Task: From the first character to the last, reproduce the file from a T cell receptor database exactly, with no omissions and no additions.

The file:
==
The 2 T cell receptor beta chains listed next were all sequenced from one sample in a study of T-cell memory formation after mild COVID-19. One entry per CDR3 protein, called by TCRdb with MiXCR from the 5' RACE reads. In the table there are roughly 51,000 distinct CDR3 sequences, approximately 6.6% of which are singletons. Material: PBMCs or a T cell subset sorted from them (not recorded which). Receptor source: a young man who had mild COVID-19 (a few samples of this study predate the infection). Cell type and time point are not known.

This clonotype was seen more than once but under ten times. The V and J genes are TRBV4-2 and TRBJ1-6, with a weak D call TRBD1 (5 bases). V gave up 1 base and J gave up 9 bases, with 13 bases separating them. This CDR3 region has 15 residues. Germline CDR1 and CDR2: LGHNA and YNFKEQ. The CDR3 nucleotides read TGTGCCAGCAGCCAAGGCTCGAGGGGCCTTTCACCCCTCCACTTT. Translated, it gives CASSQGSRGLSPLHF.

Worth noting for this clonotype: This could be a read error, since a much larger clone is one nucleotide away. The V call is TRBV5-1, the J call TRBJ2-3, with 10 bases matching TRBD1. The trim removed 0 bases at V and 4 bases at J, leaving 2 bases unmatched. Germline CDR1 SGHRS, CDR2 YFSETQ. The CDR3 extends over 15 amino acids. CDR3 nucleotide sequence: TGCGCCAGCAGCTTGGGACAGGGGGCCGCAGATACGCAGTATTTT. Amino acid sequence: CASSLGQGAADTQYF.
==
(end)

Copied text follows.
The 2 T cell receptor beta chains listed next were all sequenced from one sample in a study of T-cell memory formation after mild COVID-19. One entry per CDR3 protein, called by TCRdb with MiXCR from the 5' RACE reads. In the table there are roughly 51,000 distinct CDR3 sequences, approximately 6.6% of which are singletons. Material: PBMCs or a T cell subset sorted from them (not recorded which). Receptor source: a young man who had mild COVID-19 (a few samples of this study predate the infection). Cell type and time point are not known.

This clonotype was seen more than once but under ten times. The V and J genes are TRBV4-2 and TRBJ1-6, with a weak D call TRBD1 (5 bases). V gave up 1 base and J gave up 9 bases, with 13 bases separating them. This CDR3 region has 15 residues. Germline CDR1 and CDR2: LGHNA and YNFKEQ. The CDR3 nucleotides read TGTGCCAGCAGCCAAGGCTCGAGGGGCCTTTCACCCCTCCACTTT. Translated, it gives CASSQGSRGLSPLHF.

Worth noting for this clonotype: This could be a read error, since a much larger clone is one nucleotide away. The V call is TRBV5-1, the J call TRBJ2-3, with 10 bases matching TRBD1. The trim removed 0 bases at V and 4 bases at J, leaving 2 bases unmatched. Germline CDR1 SGHRS, CDR2 YFSETQ. The CDR3 extends over 15 amino acids. CDR3 nucleotide sequence: TGCGCCAGCAGCTTGGGACAGGGGGCCGCAGATACGCAGTATTTT. Amino acid sequence: CASSLGQGAADTQYF.